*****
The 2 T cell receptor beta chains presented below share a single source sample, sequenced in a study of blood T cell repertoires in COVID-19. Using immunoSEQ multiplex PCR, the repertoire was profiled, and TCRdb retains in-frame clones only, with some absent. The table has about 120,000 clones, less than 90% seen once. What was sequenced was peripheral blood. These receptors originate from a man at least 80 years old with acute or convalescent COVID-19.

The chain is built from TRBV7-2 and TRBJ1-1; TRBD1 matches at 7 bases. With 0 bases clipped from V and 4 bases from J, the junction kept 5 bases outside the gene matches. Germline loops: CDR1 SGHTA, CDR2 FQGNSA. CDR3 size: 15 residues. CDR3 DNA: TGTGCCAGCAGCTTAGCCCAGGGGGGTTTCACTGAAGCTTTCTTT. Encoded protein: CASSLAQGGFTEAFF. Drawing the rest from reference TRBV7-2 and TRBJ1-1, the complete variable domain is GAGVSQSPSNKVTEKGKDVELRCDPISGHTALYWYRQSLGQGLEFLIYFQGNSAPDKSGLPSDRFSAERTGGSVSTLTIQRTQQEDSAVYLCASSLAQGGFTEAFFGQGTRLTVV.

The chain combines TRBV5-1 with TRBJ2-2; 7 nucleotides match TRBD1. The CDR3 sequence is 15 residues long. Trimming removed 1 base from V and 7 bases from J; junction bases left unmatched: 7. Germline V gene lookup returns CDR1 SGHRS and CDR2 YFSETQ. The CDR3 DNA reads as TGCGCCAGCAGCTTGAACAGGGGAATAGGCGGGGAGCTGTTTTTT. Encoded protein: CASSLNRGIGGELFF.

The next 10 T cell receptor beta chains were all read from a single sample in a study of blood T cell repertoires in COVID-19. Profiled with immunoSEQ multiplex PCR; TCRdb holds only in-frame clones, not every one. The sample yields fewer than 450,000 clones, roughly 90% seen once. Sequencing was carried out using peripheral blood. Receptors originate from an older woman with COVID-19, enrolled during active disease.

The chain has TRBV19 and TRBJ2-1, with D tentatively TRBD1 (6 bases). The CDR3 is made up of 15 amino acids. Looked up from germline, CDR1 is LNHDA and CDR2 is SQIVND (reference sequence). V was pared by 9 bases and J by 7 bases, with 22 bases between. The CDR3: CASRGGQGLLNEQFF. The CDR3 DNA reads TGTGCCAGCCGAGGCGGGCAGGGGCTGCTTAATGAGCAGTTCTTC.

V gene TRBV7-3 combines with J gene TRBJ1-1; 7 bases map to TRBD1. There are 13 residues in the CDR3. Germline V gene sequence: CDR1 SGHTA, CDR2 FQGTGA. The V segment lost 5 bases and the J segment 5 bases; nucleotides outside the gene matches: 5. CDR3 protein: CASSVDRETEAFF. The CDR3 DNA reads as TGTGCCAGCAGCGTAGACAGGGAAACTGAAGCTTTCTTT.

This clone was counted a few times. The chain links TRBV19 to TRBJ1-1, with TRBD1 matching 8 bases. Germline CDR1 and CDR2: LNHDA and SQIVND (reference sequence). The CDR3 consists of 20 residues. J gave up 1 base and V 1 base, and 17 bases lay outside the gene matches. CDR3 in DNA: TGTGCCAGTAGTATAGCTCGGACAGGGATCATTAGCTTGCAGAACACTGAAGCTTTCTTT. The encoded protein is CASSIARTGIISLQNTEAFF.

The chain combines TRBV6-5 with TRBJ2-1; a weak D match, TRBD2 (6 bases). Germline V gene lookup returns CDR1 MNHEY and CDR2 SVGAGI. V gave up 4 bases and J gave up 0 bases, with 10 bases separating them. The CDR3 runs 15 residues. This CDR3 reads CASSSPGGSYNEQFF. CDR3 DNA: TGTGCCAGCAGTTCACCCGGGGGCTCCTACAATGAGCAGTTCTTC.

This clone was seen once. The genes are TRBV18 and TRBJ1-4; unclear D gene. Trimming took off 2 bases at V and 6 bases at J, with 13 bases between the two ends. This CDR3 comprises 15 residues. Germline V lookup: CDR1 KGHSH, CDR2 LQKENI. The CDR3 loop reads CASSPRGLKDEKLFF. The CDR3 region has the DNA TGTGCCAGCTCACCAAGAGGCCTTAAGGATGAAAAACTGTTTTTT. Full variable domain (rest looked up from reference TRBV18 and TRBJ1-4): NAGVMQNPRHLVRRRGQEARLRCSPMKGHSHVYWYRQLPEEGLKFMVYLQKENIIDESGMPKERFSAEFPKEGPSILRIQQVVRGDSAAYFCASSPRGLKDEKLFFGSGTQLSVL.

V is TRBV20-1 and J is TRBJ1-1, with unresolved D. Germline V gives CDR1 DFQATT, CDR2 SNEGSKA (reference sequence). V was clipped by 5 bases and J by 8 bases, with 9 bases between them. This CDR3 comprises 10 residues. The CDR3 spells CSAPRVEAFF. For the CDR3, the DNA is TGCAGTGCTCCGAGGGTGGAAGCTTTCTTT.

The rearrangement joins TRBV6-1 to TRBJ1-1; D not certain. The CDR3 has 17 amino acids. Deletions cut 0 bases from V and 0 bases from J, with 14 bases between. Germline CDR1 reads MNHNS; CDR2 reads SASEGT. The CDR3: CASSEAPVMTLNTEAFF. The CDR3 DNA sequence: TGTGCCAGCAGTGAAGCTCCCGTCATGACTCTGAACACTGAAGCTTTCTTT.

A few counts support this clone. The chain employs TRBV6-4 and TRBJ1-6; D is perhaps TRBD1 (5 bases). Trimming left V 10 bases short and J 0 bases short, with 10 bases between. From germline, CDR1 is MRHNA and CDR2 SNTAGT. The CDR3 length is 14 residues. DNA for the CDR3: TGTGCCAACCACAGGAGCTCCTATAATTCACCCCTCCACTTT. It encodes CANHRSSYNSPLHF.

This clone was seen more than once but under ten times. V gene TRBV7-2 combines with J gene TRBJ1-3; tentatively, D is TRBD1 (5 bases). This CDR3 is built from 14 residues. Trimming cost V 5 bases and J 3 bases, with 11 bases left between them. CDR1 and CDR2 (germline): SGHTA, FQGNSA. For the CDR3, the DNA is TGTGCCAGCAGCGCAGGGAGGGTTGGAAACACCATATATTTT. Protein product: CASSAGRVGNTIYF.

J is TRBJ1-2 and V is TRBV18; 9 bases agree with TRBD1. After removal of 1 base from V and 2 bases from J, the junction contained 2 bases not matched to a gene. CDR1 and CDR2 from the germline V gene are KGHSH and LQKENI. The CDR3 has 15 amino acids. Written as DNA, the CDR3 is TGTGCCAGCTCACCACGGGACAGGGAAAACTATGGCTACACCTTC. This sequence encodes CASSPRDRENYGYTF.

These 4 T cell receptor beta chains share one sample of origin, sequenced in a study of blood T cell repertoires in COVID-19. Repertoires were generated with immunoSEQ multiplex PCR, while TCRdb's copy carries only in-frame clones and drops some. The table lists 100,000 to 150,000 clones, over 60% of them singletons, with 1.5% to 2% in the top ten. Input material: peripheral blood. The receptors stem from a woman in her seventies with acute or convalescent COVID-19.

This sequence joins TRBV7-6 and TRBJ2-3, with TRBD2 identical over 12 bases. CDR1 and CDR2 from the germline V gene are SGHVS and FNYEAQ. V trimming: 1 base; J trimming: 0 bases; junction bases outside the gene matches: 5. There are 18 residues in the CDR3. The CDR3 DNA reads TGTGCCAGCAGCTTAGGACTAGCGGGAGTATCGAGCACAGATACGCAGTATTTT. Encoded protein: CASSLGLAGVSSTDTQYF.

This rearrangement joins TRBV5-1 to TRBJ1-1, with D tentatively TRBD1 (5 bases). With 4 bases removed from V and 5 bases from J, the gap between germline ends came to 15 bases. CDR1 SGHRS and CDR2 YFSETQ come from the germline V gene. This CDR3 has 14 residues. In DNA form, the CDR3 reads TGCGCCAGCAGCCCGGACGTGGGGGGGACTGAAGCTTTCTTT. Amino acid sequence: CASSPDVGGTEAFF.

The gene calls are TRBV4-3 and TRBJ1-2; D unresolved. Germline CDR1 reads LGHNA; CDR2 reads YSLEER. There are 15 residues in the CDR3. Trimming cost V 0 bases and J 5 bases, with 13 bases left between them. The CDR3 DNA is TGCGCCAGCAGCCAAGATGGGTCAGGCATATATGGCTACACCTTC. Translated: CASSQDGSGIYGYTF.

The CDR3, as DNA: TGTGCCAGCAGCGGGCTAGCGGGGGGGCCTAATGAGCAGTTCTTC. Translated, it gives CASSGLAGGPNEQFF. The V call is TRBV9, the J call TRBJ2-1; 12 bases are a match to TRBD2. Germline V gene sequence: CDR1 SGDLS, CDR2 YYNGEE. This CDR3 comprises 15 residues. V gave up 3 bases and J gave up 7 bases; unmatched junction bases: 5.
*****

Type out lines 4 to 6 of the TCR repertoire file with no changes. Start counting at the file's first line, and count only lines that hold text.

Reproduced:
The next 10 T cell receptor beta chains were all read from a single sample in a study of blood T cell repertoires in COVID-19. Profiled with immunoSEQ multiplex PCR; TCRdb holds only in-frame clones, not every one. The sample yields fewer than 450,000 clones, roughly 90% seen once. Sequencing was carried out using peripheral blood. Receptors originate from an older woman with COVID-19, enrolled during active disease.

The chain has TRBV19 and TRBJ2-1, with D tentatively TRBD1 (6 bases). The CDR3 is made up of 15 amino acids. Looked up from germline, CDR1 is LNHDA and CDR2 is SQIVND (reference sequence). V was pared by 9 bases and J by 7 bases, with 22 bases between. The CDR3: CASRGGQGLLNEQFF. The CDR3 DNA reads TGTGCCAGCCGAGGCGGGCAGGGGCTGCTTAATGAGCAGTTCTTC.

V gene TRBV7-3 combines with J gene TRBJ1-1; 7 bases map to TRBD1. There are 13 residues in the CDR3. Germline V gene sequence: CDR1 SGHTA, CDR2 FQGTGA. The V segment lost 5 bases and the J segment 5 bases; nucleotides outside the gene matches: 5. CDR3 protein: CASSVDRETEAFF. The CDR3 DNA reads as TGTGCCAGCAGCGTAGACAGGGAAACTGAAGCTTTCTTT.